For structural traits like LMA, we instead expected fresh and pressed leaves to outperform ground leaves because grinding disrupts the leaf structure. For water-related traits like leaf dry matter content (LDMC; dried mass divided by fresh mass), we expected fresh leaves to outperform both pressed and ground leaves because they retain the water absorption features that allow direct prediction of water content (Carter, 1991). Likewise, because pigments tend to degrade after collection, we expected to estimate their concentration best from fresh leaves. We also assessed sample discoloration and considered whether it reduces the accuracy of trait estimates, which may indicate whether spectroscopy is useful on old or degraded specimens.

Finally, we asked whether pressed-leaf spectra can be used to identify samples to species. Reflectance spectra often show phylogenetic signal in certain wavelength ranges because of phylogenetic conservatism in their underlying traits (Diniz et al., 2020; McManus et al., 2016; Meireles, O'Meara, & Cavender-Bares, 2020). This signal is what often makes it possible to classify species or higher-level taxa from fresh-leaf spectra (Cavender-Bares et al., 2016; Meireles, Cavender-Bares, et al., 2020). Studies with tropical forest species have also shown that FT-NIR absorbance spectra of pressed leaves can be used to classify species or higher-level taxa (Durgante et al., 2013; Lang et al., 2015; Prata et al., 2018). Based on these studies, Draper et al. (2020) proposed using spectra of herbarium specimens as part of an integrative process of species delimitation and identification. However, it remains uncertain whether fresh- or pressed-leaf spectra are better suited to the task of classifying species. Here, we compared the accuracy of supervised classification from fresh-, pressed- and ground-leaf spectra among the common species in our dataset. Because they preserve some of the leaf structure (unlike ground leaves) and reveal the distinctive SWIR absorption features of macromolecules and other compounds (unlike fresh leaves), pressed leaves may represent the best of both worlds for distinguishing species using spectroscopy.


2.1 Spectral and leaf trait measurements

We trained PLSR models on leaf reflectance spectra and traits measured as part of four projects conducted by the Canadian Airborne Biodiversity Observatory (CABO). We validated the models both internally and on an independent dataset of pressed tree and herb samples collected at Cedar Creek Ecosystem Science Reserve (East Bethel, MN, USA). Table 1 describes the projects and lists how many samples and species they include for each growth form or functional group. The leaf sampling procedure is described in Supporting Information.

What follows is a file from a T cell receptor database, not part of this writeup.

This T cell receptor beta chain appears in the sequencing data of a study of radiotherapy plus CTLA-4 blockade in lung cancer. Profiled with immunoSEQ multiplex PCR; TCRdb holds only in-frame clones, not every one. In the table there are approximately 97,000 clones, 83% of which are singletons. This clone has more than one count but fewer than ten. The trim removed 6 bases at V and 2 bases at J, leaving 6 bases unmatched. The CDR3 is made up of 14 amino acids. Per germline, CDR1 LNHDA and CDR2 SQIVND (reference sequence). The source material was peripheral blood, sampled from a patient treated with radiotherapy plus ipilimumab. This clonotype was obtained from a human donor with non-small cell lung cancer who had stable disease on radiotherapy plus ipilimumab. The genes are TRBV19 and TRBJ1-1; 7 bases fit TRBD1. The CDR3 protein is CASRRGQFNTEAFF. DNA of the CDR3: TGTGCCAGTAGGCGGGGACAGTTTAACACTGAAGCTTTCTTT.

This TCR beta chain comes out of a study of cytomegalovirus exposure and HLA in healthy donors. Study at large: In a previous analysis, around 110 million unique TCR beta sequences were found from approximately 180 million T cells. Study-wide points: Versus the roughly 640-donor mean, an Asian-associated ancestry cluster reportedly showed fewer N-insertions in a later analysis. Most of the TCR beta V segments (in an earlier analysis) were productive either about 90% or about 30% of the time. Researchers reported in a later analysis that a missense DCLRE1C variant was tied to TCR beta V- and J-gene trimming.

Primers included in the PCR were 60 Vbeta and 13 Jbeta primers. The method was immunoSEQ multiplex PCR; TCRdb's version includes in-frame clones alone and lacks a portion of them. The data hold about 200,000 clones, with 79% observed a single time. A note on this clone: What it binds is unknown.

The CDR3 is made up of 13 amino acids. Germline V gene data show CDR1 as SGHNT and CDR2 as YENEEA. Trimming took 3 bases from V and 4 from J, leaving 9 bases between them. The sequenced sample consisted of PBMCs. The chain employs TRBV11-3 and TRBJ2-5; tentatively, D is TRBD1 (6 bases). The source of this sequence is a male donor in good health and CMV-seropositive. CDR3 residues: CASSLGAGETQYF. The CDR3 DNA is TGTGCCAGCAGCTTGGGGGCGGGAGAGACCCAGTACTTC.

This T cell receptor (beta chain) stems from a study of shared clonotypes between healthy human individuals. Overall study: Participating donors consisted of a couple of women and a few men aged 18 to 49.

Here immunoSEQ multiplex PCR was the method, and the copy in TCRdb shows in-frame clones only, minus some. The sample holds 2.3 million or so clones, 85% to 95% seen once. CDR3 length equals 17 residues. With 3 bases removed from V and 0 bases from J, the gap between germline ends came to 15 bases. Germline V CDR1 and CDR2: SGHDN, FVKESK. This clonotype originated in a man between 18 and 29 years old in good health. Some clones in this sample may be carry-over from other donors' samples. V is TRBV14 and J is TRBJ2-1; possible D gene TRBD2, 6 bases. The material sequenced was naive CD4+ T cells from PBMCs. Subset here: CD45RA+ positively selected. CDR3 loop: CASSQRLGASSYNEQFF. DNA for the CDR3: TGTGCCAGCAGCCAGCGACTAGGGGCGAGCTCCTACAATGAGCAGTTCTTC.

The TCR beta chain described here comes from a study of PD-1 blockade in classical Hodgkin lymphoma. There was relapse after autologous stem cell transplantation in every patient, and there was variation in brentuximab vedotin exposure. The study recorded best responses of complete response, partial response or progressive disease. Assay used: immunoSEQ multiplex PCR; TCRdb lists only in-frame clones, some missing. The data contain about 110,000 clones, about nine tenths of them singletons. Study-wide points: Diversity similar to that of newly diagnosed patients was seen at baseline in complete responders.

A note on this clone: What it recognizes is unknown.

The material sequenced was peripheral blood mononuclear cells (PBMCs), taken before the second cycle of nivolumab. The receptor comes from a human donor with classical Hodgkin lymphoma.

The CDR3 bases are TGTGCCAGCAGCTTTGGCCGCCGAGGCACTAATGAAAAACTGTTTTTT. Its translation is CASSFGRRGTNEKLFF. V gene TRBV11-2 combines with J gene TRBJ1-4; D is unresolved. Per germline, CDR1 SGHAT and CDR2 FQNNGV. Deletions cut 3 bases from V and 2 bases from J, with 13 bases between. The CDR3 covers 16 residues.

TABLE 1. A summary of CABO projects used for model building and internal validation (above the thick black line) and the Cedar Creek dataset used for external validation (below the thick black line). The column heading ‘broadleaf’ refers to broadleaf trees only
Project Description Samples (species) per functional group Total
Broadleaf Conifer Herb Shrub Vine
Beauchamp-Rioux Deciduous forest trees sampled throughout the growing season in 2018 at several sites in southern Québec and Ontario (Beauchamp-Rioux, 2022) 405 (9) 405 (9)
Dessain Forbs, grasses, shrubs and broadleaf trees from forests and open areas sampled throughout the growing season in 2017 at four sites in southern Québec 31 (24) 15 (13) 26 (22) 72 (59)
Boucherville Forbs, grasses, shrubs and vines sampled in August 2018 from the Parc national des Îles-de-Boucherville in southern Québec 45 (8) 22 (3) 6 (1) 73 (12)
Warren A single broadleaf evergreen tree species (Agonis flexuosa [Willd.] Sweet) collected in November 2018 across a soil chronosequence (Turner et al., 2018) in southwestern Australia 68 (1) 68 (1)
Total 504 (25) 60 (19) 48 (23) 6 (1) 618 (68)
Cedar Creek Forbs, grasses and broadleaf and coniferous trees sampled at Cedar Creek LTER in Minnesota in late summer and fall 2018 177 (10) 101 (4) 55 (14) 333 (28)